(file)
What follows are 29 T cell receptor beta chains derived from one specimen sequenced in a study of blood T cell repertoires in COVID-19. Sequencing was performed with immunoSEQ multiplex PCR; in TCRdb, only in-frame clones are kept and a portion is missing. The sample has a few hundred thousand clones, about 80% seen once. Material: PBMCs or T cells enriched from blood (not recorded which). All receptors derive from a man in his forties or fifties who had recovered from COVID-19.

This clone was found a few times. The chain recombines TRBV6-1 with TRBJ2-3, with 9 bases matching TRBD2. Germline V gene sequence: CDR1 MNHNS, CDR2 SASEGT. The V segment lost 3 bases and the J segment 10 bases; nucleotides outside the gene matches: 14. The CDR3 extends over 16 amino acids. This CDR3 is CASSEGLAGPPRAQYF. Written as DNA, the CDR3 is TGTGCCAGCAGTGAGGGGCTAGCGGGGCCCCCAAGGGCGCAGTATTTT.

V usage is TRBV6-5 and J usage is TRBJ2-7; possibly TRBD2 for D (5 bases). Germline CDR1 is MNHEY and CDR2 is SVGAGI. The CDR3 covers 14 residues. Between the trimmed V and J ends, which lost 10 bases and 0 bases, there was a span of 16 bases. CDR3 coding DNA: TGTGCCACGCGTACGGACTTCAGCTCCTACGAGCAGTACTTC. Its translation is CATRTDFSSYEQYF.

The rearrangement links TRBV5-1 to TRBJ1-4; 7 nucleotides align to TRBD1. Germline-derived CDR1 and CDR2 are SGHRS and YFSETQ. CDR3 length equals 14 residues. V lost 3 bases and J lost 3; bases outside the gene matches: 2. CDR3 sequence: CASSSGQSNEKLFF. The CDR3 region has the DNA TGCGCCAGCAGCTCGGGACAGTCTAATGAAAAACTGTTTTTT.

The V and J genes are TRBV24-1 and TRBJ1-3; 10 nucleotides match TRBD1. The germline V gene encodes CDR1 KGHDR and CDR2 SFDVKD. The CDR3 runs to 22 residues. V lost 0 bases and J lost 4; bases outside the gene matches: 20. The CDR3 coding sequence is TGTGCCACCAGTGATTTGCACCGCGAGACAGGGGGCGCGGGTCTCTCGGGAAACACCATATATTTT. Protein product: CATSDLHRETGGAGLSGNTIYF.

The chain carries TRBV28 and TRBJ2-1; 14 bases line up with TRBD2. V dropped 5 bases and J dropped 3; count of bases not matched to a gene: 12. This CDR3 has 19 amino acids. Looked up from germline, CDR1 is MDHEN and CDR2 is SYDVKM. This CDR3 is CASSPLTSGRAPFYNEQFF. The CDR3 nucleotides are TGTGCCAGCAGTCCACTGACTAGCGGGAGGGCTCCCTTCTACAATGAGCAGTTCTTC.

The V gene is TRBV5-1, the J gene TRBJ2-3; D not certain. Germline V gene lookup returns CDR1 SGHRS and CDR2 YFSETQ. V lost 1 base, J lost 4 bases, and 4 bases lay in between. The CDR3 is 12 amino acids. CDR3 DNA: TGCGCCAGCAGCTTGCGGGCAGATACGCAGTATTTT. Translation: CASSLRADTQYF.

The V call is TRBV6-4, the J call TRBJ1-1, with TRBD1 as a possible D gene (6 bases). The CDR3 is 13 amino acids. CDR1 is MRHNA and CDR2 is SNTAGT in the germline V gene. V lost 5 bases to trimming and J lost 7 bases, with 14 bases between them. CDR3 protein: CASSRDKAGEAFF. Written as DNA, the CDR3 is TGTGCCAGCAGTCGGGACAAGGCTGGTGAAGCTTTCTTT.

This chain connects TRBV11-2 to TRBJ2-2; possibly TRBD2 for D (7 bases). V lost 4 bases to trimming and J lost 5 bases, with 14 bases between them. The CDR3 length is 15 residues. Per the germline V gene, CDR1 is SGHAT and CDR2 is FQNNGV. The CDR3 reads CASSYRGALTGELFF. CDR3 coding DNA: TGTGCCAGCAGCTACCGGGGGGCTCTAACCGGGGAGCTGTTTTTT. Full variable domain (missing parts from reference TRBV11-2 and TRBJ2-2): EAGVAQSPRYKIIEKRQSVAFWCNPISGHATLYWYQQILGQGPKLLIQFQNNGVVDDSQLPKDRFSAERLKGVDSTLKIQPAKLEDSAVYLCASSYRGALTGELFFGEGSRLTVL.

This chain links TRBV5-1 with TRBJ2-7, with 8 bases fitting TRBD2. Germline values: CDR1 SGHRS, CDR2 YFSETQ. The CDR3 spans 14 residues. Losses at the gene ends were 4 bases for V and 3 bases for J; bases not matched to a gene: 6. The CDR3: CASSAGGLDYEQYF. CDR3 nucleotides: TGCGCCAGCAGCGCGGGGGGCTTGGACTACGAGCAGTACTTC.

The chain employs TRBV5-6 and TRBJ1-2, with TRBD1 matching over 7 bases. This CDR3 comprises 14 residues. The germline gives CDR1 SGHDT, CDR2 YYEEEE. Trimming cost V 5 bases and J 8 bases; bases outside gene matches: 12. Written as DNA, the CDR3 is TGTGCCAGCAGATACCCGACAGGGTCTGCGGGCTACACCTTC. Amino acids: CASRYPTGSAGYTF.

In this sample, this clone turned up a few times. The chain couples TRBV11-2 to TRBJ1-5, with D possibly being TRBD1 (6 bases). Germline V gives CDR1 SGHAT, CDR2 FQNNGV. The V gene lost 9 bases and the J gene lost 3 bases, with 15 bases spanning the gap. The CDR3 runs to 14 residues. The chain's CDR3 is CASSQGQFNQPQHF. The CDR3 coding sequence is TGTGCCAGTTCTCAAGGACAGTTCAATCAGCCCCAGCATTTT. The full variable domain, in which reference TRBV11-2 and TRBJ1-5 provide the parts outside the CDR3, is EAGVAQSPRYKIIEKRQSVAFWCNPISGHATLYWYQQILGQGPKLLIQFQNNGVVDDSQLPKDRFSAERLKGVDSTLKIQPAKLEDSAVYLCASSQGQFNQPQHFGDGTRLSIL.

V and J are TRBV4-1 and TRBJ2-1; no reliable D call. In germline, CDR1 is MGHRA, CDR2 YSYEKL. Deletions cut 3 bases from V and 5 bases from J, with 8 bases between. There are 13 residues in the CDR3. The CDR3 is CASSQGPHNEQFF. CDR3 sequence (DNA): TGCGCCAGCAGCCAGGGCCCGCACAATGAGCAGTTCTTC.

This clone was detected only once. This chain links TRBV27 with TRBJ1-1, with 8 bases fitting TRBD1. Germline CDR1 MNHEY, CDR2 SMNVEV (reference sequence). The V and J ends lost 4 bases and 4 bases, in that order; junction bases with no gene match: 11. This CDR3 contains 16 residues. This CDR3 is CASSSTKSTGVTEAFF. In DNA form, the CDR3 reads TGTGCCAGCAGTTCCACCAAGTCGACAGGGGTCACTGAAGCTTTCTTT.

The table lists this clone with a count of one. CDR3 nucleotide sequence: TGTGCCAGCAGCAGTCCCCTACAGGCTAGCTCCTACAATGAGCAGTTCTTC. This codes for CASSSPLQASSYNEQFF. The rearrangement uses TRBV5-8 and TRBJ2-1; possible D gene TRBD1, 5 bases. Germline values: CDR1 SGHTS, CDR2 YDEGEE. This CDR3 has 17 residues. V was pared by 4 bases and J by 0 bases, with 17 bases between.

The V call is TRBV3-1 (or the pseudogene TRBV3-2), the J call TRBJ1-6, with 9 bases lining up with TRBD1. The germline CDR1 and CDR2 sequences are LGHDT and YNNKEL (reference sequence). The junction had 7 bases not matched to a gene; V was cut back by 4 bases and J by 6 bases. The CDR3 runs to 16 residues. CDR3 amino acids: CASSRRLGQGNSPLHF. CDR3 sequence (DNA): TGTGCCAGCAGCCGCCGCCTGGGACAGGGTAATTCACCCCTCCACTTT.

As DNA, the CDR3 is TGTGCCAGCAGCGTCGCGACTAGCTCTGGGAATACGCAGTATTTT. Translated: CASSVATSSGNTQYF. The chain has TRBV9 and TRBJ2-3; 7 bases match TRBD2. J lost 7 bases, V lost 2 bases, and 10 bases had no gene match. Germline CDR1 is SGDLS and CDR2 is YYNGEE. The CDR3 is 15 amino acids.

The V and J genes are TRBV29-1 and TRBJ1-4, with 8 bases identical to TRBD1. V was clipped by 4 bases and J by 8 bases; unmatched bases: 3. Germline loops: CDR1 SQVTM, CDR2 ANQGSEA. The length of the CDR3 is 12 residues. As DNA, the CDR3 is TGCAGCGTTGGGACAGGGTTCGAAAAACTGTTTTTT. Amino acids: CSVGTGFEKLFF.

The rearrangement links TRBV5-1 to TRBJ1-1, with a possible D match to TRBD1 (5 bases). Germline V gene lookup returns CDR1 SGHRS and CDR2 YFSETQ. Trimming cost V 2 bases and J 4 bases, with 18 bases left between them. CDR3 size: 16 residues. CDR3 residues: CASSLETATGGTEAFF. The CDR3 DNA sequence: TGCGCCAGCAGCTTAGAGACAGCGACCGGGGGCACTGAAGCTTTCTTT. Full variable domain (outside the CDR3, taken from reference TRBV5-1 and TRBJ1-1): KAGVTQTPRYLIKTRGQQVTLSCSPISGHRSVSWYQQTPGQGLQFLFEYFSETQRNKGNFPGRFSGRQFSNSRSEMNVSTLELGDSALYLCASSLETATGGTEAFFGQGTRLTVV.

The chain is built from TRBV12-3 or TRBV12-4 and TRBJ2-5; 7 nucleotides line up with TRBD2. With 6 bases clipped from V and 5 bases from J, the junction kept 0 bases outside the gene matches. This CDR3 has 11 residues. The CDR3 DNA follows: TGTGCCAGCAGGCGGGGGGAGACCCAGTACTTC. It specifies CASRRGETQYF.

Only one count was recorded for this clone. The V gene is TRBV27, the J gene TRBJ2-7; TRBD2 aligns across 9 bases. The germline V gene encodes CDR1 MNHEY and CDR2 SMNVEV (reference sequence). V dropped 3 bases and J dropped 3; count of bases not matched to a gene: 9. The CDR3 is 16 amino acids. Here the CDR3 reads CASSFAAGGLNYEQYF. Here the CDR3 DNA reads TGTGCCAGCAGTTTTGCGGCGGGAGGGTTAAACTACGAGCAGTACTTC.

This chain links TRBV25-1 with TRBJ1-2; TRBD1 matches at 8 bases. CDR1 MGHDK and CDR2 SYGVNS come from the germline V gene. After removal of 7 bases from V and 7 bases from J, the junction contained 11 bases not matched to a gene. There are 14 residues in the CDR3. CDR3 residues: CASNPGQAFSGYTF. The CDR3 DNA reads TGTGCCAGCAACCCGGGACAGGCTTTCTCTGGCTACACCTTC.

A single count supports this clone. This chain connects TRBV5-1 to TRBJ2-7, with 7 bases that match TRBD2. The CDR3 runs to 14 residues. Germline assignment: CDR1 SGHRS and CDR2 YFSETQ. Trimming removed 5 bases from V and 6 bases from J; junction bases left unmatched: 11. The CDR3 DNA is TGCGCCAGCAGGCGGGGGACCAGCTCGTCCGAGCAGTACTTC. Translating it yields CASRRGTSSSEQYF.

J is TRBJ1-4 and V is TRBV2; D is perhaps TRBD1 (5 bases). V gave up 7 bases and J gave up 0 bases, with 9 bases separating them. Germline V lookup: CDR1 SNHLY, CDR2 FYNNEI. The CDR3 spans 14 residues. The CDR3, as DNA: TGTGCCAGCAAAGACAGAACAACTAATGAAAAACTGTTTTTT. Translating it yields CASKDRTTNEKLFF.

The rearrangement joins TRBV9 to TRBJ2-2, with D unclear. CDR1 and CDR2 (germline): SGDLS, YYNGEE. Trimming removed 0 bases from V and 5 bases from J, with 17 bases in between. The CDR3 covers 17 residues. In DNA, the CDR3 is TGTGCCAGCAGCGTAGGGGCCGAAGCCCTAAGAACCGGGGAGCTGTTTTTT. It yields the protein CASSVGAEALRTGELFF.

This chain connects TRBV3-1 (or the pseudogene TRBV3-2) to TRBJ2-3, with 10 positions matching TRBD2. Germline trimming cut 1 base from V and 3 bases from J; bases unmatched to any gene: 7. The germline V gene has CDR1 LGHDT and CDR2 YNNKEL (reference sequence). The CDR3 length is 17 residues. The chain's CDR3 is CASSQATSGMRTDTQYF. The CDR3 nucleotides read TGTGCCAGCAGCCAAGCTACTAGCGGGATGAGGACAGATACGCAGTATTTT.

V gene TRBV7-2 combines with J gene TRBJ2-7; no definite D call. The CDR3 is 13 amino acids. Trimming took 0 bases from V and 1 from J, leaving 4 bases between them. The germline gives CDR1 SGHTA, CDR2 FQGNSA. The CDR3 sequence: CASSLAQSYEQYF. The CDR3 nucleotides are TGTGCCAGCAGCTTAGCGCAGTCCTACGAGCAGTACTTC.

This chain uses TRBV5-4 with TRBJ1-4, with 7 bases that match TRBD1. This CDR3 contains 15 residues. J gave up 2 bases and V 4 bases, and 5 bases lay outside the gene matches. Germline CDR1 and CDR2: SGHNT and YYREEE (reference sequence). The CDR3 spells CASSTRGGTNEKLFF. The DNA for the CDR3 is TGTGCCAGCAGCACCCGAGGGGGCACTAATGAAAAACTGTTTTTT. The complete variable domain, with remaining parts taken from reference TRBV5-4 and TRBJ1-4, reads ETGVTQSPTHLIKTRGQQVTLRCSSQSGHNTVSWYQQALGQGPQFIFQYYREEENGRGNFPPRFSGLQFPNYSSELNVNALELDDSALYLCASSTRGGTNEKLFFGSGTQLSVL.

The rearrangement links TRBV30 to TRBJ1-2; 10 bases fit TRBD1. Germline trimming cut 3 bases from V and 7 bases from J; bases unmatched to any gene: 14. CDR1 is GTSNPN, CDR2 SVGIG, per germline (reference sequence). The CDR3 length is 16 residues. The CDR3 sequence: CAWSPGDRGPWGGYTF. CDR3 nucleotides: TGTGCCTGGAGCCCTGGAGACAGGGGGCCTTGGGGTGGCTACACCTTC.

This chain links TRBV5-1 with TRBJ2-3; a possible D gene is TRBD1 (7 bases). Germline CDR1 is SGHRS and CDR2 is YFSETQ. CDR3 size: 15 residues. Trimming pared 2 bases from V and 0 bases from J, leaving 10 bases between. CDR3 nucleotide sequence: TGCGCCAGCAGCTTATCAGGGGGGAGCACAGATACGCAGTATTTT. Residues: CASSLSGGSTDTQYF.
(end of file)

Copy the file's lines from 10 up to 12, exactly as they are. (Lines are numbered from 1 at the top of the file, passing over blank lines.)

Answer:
This chain links TRBV5-1 with TRBJ2-7, with 8 bases fitting TRBD2. Germline values: CDR1 SGHRS, CDR2 YFSETQ. The CDR3 spans 14 residues. Losses at the gene ends were 4 bases for V and 3 bases for J; bases not matched to a gene: 6. The CDR3: CASSAGGLDYEQYF. CDR3 nucleotides: TGCGCCAGCAGCGCGGGGGGCTTGGACTACGAGCAGTACTTC.

The chain employs TRBV5-6 and TRBJ1-2, with TRBD1 matching over 7 bases. This CDR3 comprises 14 residues. The germline gives CDR1 SGHDT, CDR2 YYEEEE. Trimming cost V 5 bases and J 8 bases; bases outside gene matches: 12. Written as DNA, the CDR3 is TGTGCCAGCAGATACCCGACAGGGTCTGCGGGCTACACCTTC. Amino acids: CASRYPTGSAGYTF.

In this sample, this clone turned up a few times. The chain couples TRBV11-2 to TRBJ1-5, with D possibly being TRBD1 (6 bases). Germline V gives CDR1 SGHAT, CDR2 FQNNGV. The V gene lost 9 bases and the J gene lost 3 bases, with 15 bases spanning the gap. The CDR3 runs to 14 residues. The chain's CDR3 is CASSQGQFNQPQHF. The CDR3 coding sequence is TGTGCCAGTTCTCAAGGACAGTTCAATCAGCCCCAGCATTTT. The full variable domain, in which reference TRBV11-2 and TRBJ1-5 provide the parts outside the CDR3, is EAGVAQSPRYKIIEKRQSVAFWCNPISGHATLYWYQQILGQGPKLLIQFQNNGVVDDSQLPKDRFSAERLKGVDSTLKIQPAKLEDSAVYLCASSQGQFNQPQHFGDGTRLSIL.